PF-like PV-like No Yes PF like PV like
Paraneoplastic Paraneoplastic IgG Dsg 3/130 kDa
Dsg 1/160 kDa *Plakin family
Suprabasal - erythema multiforme / lichen planus-like Yes Severe mucositis
By IgA Subcorneal dermatosis IgA Desmocollin 1 / 110/100 kDa Subcorneal pustules Rare Vesicopustules on axilla and groin
Intraepidermal neutrophilic IgA ? Suprabasilar pustules Rare Vesicopustules on axilla and groin

IgG: immunoglobulin G; Dsg: desmoglein; ANA: antinuclear antibody; SLE: systemic lupus erythematosus.

*Plakin family: plectin (500 kDa), desmoplakin I (250 kDa), desmoplakin II (210 kDa), BPAG1 – bullous pemphigoid antigen 1 (230 kDa), envoplakin (210 Kda), periplakin (190 kDa).

The endemic variant of PF is known as fogo selvagem (FS), which means "wildfire" in the Portuguese language. FS shares clinical, histopathological, and immunological characteristics with classical PF and is distinguished from it by epidemiological aspects, namely higher frequency in children and young adults in rural areas and in regions geographically known by high incidence of FS, besides the presence of familial cases. The symptoms resemble those of burn injuries. Most FS patients live in rural areas, which explains how the disease came to be known as "fogo selvagem" or "wildfire", a term that has been established in the medical literature.4-6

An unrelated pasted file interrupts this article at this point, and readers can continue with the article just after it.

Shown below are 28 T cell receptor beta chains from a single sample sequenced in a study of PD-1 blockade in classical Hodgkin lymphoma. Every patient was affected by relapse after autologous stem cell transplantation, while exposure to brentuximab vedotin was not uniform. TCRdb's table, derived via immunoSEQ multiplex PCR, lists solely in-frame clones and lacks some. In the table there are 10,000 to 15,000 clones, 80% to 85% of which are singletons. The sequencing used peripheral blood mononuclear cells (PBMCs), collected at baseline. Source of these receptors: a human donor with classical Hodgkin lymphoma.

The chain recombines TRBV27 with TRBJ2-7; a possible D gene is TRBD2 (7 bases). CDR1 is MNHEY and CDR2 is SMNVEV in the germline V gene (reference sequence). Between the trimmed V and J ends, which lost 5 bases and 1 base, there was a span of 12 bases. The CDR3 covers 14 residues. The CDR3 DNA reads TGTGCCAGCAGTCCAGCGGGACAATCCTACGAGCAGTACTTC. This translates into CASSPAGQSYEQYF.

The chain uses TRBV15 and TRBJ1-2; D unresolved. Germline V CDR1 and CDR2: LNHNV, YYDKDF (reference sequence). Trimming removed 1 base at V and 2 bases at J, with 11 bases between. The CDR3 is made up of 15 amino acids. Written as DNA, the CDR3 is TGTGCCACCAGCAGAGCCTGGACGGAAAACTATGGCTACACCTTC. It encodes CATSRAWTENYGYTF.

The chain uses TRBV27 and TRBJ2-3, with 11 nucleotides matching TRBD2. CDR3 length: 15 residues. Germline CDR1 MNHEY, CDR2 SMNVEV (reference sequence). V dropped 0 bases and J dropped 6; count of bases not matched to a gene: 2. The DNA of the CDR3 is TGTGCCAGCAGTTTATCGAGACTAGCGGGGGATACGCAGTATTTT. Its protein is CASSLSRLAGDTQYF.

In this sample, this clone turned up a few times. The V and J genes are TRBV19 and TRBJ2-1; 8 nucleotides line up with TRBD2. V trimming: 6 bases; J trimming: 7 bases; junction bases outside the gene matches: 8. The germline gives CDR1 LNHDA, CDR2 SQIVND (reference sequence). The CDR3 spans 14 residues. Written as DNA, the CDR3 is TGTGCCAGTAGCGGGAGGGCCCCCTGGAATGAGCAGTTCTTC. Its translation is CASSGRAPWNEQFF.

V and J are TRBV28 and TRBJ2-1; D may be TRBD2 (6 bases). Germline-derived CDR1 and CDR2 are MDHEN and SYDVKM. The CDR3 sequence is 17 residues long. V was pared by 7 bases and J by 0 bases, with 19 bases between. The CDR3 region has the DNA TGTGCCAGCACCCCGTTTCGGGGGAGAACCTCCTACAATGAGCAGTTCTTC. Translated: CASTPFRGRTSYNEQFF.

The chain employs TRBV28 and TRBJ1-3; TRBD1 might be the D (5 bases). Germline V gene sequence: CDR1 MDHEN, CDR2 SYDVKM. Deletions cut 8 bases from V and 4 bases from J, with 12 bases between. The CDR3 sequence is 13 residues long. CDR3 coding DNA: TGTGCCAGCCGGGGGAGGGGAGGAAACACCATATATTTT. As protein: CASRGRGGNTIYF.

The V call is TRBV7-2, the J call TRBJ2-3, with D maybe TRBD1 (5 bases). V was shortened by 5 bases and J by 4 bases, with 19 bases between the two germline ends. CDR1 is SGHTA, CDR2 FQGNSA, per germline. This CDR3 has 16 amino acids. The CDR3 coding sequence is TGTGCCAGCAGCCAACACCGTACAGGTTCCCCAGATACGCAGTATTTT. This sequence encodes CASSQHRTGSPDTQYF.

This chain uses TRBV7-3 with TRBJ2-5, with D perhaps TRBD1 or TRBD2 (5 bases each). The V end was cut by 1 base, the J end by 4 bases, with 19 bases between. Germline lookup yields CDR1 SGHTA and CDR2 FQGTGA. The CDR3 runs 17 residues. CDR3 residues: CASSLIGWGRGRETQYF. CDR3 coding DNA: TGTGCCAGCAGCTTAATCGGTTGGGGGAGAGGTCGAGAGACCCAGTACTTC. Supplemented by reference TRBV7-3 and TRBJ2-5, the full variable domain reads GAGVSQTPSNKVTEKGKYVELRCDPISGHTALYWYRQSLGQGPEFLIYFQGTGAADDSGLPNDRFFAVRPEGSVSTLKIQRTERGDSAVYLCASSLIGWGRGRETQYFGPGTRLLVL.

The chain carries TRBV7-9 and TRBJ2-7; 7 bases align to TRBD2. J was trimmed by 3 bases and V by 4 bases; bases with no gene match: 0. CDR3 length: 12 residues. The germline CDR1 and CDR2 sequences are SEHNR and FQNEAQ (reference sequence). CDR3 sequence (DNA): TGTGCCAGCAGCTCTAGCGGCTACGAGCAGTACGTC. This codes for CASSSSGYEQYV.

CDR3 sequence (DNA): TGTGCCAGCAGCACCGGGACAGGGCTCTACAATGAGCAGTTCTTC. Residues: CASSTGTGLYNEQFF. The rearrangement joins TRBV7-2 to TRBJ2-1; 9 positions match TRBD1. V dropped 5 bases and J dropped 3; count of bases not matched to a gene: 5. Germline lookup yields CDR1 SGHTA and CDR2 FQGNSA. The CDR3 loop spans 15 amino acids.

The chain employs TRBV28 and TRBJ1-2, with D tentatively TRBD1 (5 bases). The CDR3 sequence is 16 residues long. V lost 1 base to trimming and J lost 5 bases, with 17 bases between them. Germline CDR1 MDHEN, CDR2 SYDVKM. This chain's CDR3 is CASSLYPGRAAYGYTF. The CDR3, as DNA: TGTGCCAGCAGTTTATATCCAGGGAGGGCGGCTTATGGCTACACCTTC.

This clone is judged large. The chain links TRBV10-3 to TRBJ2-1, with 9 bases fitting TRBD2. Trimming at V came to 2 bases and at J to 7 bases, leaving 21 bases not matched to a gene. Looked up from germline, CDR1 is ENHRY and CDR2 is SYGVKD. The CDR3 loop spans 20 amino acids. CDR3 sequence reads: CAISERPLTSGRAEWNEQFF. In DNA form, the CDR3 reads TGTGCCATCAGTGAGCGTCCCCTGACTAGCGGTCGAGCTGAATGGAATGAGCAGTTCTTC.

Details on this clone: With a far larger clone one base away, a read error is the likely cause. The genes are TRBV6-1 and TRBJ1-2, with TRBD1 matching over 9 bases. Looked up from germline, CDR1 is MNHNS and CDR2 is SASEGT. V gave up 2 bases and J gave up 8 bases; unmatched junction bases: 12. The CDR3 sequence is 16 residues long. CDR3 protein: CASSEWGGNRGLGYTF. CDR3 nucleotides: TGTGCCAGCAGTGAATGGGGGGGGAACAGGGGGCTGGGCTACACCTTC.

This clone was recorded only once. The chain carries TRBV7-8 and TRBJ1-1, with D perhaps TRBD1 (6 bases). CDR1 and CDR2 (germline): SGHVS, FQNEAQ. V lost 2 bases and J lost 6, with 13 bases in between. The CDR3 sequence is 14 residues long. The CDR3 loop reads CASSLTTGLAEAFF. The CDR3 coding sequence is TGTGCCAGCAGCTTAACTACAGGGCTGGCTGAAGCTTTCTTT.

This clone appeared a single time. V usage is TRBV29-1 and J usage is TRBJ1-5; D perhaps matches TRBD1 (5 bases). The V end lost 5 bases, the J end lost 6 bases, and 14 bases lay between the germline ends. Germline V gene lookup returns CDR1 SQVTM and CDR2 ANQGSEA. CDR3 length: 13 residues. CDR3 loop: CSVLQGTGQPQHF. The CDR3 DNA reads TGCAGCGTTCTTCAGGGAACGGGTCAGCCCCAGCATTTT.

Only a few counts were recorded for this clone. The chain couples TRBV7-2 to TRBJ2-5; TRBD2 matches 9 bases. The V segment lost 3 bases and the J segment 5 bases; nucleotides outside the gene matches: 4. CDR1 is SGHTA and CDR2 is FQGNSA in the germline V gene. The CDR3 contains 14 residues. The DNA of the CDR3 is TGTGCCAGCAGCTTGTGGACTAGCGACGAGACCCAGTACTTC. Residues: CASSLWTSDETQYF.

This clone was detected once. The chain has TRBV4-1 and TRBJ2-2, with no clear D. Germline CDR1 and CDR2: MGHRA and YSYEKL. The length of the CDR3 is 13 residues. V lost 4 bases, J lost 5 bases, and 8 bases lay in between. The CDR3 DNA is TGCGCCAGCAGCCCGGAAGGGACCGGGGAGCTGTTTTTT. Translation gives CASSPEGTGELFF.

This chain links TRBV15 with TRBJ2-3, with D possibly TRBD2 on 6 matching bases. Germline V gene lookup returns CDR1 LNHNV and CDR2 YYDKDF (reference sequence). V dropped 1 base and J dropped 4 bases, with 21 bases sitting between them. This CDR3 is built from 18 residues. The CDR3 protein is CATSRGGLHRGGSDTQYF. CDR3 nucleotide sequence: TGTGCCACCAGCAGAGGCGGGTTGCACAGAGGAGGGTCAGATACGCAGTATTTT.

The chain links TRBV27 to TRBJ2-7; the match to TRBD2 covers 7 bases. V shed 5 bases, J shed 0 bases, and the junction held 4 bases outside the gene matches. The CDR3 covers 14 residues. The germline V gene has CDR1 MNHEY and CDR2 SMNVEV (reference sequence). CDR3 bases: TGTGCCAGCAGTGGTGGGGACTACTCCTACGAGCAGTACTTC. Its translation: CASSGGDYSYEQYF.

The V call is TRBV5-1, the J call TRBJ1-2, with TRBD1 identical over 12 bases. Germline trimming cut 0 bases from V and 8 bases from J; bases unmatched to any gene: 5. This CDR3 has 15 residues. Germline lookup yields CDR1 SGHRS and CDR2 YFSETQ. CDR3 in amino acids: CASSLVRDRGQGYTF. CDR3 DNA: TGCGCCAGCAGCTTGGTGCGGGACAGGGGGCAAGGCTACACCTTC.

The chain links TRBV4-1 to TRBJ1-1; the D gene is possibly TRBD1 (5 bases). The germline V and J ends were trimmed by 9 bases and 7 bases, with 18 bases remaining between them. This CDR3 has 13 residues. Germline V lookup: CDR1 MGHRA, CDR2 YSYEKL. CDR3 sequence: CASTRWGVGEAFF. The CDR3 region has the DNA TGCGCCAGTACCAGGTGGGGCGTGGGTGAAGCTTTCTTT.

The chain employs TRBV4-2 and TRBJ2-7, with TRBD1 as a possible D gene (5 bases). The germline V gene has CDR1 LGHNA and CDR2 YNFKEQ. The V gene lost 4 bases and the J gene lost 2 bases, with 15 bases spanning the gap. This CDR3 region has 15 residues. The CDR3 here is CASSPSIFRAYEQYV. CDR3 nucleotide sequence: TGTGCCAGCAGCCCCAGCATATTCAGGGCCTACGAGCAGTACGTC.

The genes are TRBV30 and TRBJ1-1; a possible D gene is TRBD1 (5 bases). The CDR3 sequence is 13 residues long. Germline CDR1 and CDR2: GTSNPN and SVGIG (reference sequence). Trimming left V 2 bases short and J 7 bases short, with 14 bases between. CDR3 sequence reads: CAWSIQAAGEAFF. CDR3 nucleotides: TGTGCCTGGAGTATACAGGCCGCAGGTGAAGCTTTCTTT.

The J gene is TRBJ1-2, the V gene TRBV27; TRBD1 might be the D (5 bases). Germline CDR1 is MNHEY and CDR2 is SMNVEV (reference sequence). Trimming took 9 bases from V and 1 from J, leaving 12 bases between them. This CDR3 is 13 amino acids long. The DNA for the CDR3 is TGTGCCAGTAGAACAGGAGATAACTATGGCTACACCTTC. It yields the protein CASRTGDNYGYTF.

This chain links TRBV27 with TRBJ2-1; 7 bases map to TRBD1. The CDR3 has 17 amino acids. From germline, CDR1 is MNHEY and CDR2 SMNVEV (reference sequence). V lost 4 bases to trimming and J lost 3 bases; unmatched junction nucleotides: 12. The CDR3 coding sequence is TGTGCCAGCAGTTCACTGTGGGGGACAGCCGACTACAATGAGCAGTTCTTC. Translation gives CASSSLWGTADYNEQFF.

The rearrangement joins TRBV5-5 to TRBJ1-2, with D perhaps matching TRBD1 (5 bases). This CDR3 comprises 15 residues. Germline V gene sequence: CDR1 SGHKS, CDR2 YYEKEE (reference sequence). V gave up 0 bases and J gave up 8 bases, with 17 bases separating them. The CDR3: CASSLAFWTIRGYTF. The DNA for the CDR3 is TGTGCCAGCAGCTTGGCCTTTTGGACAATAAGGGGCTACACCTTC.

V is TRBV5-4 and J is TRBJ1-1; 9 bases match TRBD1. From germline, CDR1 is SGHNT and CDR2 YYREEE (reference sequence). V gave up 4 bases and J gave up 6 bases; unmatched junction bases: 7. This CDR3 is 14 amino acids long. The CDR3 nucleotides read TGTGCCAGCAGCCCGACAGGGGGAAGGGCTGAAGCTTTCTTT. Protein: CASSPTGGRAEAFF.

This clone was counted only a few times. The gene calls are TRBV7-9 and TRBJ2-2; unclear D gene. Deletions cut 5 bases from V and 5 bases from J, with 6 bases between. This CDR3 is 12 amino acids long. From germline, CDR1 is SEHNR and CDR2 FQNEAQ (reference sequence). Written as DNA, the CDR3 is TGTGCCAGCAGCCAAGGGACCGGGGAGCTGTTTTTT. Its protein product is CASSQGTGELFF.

Until the 1940s, the diagnosis was eminently clinical. Since then, however, with the aid of histopathology, FS came to be described as an acantholytic bullous disease.7 In 1964, Beutner and Jordon detected antibodies in the intercellular space of the epidermis, and pemphigus came to be defined as an autoimmune acantholytic bullous disease.8 Desmoglein 1 (Dsg1) is the autoantigen recognized by the autoantibodies of patients with FS or PF and, as a member of the desmosomal cadherin family of cell adhesion molecules, FS is currently defined as an autoimmune anti-cadherin acantholytic bullous disease.9,10

HISTORICAL ASPECTS